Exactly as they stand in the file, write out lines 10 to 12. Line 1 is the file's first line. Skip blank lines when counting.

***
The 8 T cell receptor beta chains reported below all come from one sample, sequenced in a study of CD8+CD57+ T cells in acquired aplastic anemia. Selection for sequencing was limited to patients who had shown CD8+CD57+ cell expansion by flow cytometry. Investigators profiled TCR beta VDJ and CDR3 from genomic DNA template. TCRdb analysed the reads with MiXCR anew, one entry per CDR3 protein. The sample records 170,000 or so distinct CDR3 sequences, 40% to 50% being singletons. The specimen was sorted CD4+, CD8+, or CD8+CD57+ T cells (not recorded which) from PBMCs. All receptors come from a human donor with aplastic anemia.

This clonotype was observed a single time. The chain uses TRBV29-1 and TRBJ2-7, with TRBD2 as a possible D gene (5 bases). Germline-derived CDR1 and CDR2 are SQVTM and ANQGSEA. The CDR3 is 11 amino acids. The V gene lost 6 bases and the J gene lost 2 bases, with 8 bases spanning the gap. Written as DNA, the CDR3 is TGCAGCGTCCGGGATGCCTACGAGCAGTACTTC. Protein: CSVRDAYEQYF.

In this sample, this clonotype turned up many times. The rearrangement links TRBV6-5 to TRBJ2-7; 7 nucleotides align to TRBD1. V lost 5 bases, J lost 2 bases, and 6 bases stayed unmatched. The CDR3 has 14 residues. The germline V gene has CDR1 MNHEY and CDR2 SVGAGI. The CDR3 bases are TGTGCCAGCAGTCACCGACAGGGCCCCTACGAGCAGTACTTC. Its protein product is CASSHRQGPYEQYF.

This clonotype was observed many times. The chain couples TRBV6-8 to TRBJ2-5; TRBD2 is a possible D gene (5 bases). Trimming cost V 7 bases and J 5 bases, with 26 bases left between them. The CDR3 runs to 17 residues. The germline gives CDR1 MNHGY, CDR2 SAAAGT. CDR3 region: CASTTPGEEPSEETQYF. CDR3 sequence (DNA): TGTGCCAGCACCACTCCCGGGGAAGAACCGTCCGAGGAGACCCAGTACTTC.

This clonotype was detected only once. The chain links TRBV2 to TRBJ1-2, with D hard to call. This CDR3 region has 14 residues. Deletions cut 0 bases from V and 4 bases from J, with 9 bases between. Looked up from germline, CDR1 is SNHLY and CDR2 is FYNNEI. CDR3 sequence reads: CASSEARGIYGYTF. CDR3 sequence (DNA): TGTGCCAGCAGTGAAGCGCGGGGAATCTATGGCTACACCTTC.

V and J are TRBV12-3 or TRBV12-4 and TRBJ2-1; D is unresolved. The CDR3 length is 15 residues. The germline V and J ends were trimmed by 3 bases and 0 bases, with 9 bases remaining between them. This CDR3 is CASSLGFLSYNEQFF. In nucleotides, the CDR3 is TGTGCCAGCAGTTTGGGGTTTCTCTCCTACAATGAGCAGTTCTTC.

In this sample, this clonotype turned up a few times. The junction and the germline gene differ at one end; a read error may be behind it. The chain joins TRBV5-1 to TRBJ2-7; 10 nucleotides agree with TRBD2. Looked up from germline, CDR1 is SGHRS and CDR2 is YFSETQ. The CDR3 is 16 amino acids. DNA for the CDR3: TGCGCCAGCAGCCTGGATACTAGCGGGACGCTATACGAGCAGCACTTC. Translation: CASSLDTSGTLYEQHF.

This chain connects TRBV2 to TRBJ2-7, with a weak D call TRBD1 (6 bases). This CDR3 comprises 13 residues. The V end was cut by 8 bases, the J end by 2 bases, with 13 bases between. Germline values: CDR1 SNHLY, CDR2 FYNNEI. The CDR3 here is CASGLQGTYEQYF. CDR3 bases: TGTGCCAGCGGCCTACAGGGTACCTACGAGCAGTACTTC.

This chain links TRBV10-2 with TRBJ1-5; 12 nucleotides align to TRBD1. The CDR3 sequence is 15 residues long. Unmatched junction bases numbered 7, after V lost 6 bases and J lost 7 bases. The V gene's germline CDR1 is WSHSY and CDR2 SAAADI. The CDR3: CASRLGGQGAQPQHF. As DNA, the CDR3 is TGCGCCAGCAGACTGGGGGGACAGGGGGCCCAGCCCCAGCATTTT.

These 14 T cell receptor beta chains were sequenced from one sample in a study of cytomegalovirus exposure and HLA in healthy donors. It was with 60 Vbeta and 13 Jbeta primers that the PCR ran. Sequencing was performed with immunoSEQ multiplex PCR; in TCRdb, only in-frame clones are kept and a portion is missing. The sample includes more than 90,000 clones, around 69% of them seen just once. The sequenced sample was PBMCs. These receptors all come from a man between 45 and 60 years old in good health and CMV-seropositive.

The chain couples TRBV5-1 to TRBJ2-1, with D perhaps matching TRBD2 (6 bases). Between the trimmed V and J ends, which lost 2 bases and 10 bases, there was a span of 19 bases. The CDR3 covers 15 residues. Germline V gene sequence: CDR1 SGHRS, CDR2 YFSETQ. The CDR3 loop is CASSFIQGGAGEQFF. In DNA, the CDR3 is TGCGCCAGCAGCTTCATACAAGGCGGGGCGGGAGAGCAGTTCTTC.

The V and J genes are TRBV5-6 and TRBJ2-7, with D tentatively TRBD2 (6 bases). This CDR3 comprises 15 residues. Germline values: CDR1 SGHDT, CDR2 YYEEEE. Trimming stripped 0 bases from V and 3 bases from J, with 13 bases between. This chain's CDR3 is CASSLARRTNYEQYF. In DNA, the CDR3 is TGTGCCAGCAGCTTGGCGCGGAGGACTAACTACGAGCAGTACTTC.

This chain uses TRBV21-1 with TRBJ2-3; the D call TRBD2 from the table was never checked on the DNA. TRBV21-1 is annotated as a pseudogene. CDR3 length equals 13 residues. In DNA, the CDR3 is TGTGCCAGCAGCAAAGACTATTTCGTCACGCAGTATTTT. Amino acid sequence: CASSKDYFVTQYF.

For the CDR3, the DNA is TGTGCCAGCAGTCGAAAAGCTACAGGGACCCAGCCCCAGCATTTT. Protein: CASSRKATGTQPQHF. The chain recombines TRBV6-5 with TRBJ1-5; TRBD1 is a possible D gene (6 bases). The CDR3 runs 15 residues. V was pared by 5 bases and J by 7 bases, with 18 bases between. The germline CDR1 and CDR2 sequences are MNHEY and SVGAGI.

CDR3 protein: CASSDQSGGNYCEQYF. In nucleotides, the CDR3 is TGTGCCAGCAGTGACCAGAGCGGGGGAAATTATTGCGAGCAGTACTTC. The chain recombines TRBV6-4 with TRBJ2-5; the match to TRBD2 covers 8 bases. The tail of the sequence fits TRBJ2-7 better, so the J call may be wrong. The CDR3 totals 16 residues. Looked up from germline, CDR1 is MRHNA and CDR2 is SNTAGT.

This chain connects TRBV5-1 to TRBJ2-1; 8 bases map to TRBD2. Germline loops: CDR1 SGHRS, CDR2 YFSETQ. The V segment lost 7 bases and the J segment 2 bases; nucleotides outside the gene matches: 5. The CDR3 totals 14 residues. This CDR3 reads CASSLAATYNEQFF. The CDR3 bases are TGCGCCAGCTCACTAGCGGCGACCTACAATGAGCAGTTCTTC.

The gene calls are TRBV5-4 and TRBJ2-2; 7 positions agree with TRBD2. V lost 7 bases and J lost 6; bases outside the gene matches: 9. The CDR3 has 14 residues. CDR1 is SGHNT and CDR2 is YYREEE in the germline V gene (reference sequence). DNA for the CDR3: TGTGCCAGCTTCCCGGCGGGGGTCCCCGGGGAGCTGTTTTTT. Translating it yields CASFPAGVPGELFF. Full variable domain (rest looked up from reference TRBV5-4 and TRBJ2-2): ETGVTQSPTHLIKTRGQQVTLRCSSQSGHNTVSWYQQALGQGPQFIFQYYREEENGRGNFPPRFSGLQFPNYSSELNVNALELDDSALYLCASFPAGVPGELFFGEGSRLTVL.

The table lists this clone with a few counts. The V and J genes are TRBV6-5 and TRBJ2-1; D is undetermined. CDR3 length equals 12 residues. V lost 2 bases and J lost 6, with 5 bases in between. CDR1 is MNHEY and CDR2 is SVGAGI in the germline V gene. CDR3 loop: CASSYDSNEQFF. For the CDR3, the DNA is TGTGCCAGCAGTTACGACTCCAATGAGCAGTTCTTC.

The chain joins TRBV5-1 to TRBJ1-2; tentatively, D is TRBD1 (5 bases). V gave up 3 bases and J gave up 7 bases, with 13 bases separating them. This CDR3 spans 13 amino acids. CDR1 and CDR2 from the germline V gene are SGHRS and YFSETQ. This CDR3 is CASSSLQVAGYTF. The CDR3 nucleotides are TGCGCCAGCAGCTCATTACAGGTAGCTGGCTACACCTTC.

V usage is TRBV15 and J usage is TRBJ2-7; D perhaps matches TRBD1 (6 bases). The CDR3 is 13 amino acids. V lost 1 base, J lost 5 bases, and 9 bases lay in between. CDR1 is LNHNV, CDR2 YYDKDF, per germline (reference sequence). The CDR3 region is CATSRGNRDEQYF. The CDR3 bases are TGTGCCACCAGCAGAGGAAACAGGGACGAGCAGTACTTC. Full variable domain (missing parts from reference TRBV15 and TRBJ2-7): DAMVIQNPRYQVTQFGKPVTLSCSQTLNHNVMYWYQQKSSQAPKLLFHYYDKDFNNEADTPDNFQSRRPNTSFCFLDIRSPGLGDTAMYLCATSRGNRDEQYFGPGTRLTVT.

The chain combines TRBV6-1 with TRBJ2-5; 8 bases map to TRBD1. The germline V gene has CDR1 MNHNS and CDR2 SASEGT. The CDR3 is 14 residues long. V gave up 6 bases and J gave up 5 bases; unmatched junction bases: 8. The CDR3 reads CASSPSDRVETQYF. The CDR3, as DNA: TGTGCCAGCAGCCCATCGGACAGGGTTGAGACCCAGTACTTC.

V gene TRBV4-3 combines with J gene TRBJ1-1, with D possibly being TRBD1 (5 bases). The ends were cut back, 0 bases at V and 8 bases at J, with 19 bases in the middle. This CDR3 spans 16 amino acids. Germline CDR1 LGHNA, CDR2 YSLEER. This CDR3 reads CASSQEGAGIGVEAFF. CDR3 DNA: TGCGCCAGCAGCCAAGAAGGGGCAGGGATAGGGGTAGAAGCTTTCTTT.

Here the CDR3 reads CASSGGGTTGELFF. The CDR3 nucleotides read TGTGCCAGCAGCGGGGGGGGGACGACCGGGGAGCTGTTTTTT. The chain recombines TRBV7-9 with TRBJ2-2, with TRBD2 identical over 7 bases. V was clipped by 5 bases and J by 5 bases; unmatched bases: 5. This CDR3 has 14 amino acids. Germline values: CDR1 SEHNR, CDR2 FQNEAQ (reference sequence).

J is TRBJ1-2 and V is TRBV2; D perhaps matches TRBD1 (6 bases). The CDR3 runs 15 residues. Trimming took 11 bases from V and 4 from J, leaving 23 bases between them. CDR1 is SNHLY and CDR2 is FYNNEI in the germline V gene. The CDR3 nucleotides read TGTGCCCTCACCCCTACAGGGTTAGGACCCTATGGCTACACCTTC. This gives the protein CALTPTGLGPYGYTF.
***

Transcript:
These 14 T cell receptor beta chains were sequenced from one sample in a study of cytomegalovirus exposure and HLA in healthy donors. It was with 60 Vbeta and 13 Jbeta primers that the PCR ran. Sequencing was performed with immunoSEQ multiplex PCR; in TCRdb, only in-frame clones are kept and a portion is missing. The sample includes more than 90,000 clones, around 69% of them seen just once. The sequenced sample was PBMCs. These receptors all come from a man between 45 and 60 years old in good health and CMV-seropositive.

The chain couples TRBV5-1 to TRBJ2-1, with D perhaps matching TRBD2 (6 bases). Between the trimmed V and J ends, which lost 2 bases and 10 bases, there was a span of 19 bases. The CDR3 covers 15 residues. Germline V gene sequence: CDR1 SGHRS, CDR2 YFSETQ. The CDR3 loop is CASSFIQGGAGEQFF. In DNA, the CDR3 is TGCGCCAGCAGCTTCATACAAGGCGGGGCGGGAGAGCAGTTCTTC.

The V and J genes are TRBV5-6 and TRBJ2-7, with D tentatively TRBD2 (6 bases). This CDR3 comprises 15 residues. Germline values: CDR1 SGHDT, CDR2 YYEEEE. Trimming stripped 0 bases from V and 3 bases from J, with 13 bases between. This chain's CDR3 is CASSLARRTNYEQYF. In DNA, the CDR3 is TGTGCCAGCAGCTTGGCGCGGAGGACTAACTACGAGCAGTACTTC.